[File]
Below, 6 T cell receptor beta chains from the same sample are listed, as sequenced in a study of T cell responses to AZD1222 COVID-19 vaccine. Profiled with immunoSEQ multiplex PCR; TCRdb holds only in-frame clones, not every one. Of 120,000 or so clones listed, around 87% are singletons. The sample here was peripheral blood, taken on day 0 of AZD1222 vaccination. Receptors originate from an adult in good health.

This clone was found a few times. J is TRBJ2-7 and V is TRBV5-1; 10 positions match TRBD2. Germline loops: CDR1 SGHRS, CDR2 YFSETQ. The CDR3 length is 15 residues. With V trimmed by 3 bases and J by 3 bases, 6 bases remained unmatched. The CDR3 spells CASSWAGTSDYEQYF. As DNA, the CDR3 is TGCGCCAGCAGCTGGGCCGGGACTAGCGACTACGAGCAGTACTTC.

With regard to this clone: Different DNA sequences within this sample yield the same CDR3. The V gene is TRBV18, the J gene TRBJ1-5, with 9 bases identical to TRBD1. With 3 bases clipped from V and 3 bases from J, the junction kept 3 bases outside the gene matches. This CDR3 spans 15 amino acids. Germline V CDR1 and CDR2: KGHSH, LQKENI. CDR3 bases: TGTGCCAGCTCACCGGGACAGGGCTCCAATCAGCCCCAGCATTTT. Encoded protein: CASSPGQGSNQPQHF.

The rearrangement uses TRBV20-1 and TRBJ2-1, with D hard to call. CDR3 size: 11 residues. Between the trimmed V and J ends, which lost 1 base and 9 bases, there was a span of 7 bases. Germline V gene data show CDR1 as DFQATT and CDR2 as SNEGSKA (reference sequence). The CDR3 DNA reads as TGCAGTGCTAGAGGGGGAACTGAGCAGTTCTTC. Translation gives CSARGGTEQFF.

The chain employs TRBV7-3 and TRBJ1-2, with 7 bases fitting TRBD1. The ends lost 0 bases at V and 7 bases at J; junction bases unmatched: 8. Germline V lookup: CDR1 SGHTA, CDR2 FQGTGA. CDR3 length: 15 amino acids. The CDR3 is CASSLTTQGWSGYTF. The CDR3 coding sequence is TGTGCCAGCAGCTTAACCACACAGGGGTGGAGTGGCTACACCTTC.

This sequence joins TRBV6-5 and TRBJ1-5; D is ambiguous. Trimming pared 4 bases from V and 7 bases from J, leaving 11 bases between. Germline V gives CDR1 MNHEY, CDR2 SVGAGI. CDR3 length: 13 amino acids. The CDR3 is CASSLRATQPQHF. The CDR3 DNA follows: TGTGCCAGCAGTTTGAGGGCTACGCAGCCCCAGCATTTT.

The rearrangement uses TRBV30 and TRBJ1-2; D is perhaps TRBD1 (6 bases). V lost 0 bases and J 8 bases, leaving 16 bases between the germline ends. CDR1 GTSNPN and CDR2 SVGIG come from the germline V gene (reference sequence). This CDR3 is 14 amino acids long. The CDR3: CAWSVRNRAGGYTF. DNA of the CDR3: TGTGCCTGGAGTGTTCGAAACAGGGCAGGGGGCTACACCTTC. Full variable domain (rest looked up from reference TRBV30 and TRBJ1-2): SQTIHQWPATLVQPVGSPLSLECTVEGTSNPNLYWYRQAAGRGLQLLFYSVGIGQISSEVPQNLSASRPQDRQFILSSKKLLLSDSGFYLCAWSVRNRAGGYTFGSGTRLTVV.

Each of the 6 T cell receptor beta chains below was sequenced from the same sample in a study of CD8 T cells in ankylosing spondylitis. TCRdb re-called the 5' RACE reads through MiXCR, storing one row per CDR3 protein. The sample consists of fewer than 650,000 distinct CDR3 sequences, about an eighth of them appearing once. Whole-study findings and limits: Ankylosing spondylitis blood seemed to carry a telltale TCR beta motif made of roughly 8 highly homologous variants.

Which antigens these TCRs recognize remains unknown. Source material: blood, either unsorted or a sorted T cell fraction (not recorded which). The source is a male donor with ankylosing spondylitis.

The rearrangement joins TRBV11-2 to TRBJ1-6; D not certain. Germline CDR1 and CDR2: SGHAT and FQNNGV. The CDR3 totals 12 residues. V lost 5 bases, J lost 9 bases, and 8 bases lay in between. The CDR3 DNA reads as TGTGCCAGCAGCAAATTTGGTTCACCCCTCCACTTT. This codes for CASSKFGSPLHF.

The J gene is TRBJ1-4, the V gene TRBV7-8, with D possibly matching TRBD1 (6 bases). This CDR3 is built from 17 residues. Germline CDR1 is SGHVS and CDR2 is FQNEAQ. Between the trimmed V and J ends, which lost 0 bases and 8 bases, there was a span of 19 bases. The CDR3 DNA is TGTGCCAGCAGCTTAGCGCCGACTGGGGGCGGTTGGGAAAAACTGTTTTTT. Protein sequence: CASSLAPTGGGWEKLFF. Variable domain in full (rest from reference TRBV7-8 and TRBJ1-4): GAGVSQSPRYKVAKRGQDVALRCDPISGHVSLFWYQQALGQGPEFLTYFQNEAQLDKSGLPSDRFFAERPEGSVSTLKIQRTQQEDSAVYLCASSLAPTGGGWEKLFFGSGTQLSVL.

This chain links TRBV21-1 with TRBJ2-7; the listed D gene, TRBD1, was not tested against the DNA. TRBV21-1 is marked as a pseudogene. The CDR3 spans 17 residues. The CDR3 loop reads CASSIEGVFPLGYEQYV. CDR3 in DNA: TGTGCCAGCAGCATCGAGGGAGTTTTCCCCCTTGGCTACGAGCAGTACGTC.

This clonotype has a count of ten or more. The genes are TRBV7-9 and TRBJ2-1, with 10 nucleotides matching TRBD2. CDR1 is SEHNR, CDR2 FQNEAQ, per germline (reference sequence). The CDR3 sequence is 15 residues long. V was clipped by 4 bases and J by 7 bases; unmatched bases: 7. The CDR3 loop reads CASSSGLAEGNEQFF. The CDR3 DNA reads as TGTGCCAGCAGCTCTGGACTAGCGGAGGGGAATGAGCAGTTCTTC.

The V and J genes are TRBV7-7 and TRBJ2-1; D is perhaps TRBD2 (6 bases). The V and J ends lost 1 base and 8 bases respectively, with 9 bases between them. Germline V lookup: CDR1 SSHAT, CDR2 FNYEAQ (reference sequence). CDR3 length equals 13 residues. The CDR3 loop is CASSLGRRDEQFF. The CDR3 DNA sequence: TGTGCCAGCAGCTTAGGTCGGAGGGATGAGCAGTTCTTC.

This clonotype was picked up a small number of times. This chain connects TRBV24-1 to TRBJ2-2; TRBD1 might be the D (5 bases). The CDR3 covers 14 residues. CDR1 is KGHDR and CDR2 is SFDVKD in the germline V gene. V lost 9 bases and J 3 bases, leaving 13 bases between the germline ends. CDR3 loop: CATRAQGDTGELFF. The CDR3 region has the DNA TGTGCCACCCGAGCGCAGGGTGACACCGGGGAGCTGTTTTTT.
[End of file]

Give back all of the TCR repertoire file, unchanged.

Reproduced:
Below, 6 T cell receptor beta chains from the same sample are listed, as sequenced in a study of T cell responses to AZD1222 COVID-19 vaccine. Profiled with immunoSEQ multiplex PCR; TCRdb holds only in-frame clones, not every one. Of 120,000 or so clones listed, around 87% are singletons. The sample here was peripheral blood, taken on day 0 of AZD1222 vaccination. Receptors originate from an adult in good health.

This clone was found a few times. J is TRBJ2-7 and V is TRBV5-1; 10 positions match TRBD2. Germline loops: CDR1 SGHRS, CDR2 YFSETQ. The CDR3 length is 15 residues. With V trimmed by 3 bases and J by 3 bases, 6 bases remained unmatched. The CDR3 spells CASSWAGTSDYEQYF. As DNA, the CDR3 is TGCGCCAGCAGCTGGGCCGGGACTAGCGACTACGAGCAGTACTTC.

With regard to this clone: Different DNA sequences within this sample yield the same CDR3. The V gene is TRBV18, the J gene TRBJ1-5, with 9 bases identical to TRBD1. With 3 bases clipped from V and 3 bases from J, the junction kept 3 bases outside the gene matches. This CDR3 spans 15 amino acids. Germline V CDR1 and CDR2: KGHSH, LQKENI. CDR3 bases: TGTGCCAGCTCACCGGGACAGGGCTCCAATCAGCCCCAGCATTTT. Encoded protein: CASSPGQGSNQPQHF.

The rearrangement uses TRBV20-1 and TRBJ2-1, with D hard to call. CDR3 size: 11 residues. Between the trimmed V and J ends, which lost 1 base and 9 bases, there was a span of 7 bases. Germline V gene data show CDR1 as DFQATT and CDR2 as SNEGSKA (reference sequence). The CDR3 DNA reads as TGCAGTGCTAGAGGGGGAACTGAGCAGTTCTTC. Translation gives CSARGGTEQFF.

The chain employs TRBV7-3 and TRBJ1-2, with 7 bases fitting TRBD1. The ends lost 0 bases at V and 7 bases at J; junction bases unmatched: 8. Germline V lookup: CDR1 SGHTA, CDR2 FQGTGA. CDR3 length: 15 amino acids. The CDR3 is CASSLTTQGWSGYTF. The CDR3 coding sequence is TGTGCCAGCAGCTTAACCACACAGGGGTGGAGTGGCTACACCTTC.

This sequence joins TRBV6-5 and TRBJ1-5; D is ambiguous. Trimming pared 4 bases from V and 7 bases from J, leaving 11 bases between. Germline V gives CDR1 MNHEY, CDR2 SVGAGI. CDR3 length: 13 amino acids. The CDR3 is CASSLRATQPQHF. The CDR3 DNA follows: TGTGCCAGCAGTTTGAGGGCTACGCAGCCCCAGCATTTT.

The rearrangement uses TRBV30 and TRBJ1-2; D is perhaps TRBD1 (6 bases). V lost 0 bases and J 8 bases, leaving 16 bases between the germline ends. CDR1 GTSNPN and CDR2 SVGIG come from the germline V gene (reference sequence). This CDR3 is 14 amino acids long. The CDR3: CAWSVRNRAGGYTF. DNA of the CDR3: TGTGCCTGGAGTGTTCGAAACAGGGCAGGGGGCTACACCTTC. Full variable domain (rest looked up from reference TRBV30 and TRBJ1-2): SQTIHQWPATLVQPVGSPLSLECTVEGTSNPNLYWYRQAAGRGLQLLFYSVGIGQISSEVPQNLSASRPQDRQFILSSKKLLLSDSGFYLCAWSVRNRAGGYTFGSGTRLTVV.

Each of the 6 T cell receptor beta chains below was sequenced from the same sample in a study of CD8 T cells in ankylosing spondylitis. TCRdb re-called the 5' RACE reads through MiXCR, storing one row per CDR3 protein. The sample consists of fewer than 650,000 distinct CDR3 sequences, about an eighth of them appearing once. Whole-study findings and limits: Ankylosing spondylitis blood seemed to carry a telltale TCR beta motif made of roughly 8 highly homologous variants.

Which antigens these TCRs recognize remains unknown. Source material: blood, either unsorted or a sorted T cell fraction (not recorded which). The source is a male donor with ankylosing spondylitis.

The rearrangement joins TRBV11-2 to TRBJ1-6; D not certain. Germline CDR1 and CDR2: SGHAT and FQNNGV. The CDR3 totals 12 residues. V lost 5 bases, J lost 9 bases, and 8 bases lay in between. The CDR3 DNA reads as TGTGCCAGCAGCAAATTTGGTTCACCCCTCCACTTT. This codes for CASSKFGSPLHF.

The J gene is TRBJ1-4, the V gene TRBV7-8, with D possibly matching TRBD1 (6 bases). This CDR3 is built from 17 residues. Germline CDR1 is SGHVS and CDR2 is FQNEAQ. Between the trimmed V and J ends, which lost 0 bases and 8 bases, there was a span of 19 bases. The CDR3 DNA is TGTGCCAGCAGCTTAGCGCCGACTGGGGGCGGTTGGGAAAAACTGTTTTTT. Protein sequence: CASSLAPTGGGWEKLFF. Variable domain in full (rest from reference TRBV7-8 and TRBJ1-4): GAGVSQSPRYKVAKRGQDVALRCDPISGHVSLFWYQQALGQGPEFLTYFQNEAQLDKSGLPSDRFFAERPEGSVSTLKIQRTQQEDSAVYLCASSLAPTGGGWEKLFFGSGTQLSVL.

This chain links TRBV21-1 with TRBJ2-7; the listed D gene, TRBD1, was not tested against the DNA. TRBV21-1 is marked as a pseudogene. The CDR3 spans 17 residues. The CDR3 loop reads CASSIEGVFPLGYEQYV. CDR3 in DNA: TGTGCCAGCAGCATCGAGGGAGTTTTCCCCCTTGGCTACGAGCAGTACGTC.

This clonotype has a count of ten or more. The genes are TRBV7-9 and TRBJ2-1, with 10 nucleotides matching TRBD2. CDR1 is SEHNR, CDR2 FQNEAQ, per germline (reference sequence). The CDR3 sequence is 15 residues long. V was clipped by 4 bases and J by 7 bases; unmatched bases: 7. The CDR3 loop reads CASSSGLAEGNEQFF. The CDR3 DNA reads as TGTGCCAGCAGCTCTGGACTAGCGGAGGGGAATGAGCAGTTCTTC.

The V and J genes are TRBV7-7 and TRBJ2-1; D is perhaps TRBD2 (6 bases). The V and J ends lost 1 base and 8 bases respectively, with 9 bases between them. Germline V lookup: CDR1 SSHAT, CDR2 FNYEAQ (reference sequence). CDR3 length equals 13 residues. The CDR3 loop is CASSLGRRDEQFF. The CDR3 DNA sequence: TGTGCCAGCAGCTTAGGTCGGAGGGATGAGCAGTTCTTC.

This clonotype was picked up a small number of times. This chain connects TRBV24-1 to TRBJ2-2; TRBD1 might be the D (5 bases). The CDR3 covers 14 residues. CDR1 is KGHDR and CDR2 is SFDVKD in the germline V gene. V lost 9 bases and J 3 bases, leaving 13 bases between the germline ends. CDR3 loop: CATRAQGDTGELFF. The CDR3 region has the DNA TGTGCCACCCGAGCGCAGGGTGACACCGGGGAGCTGTTTTTT.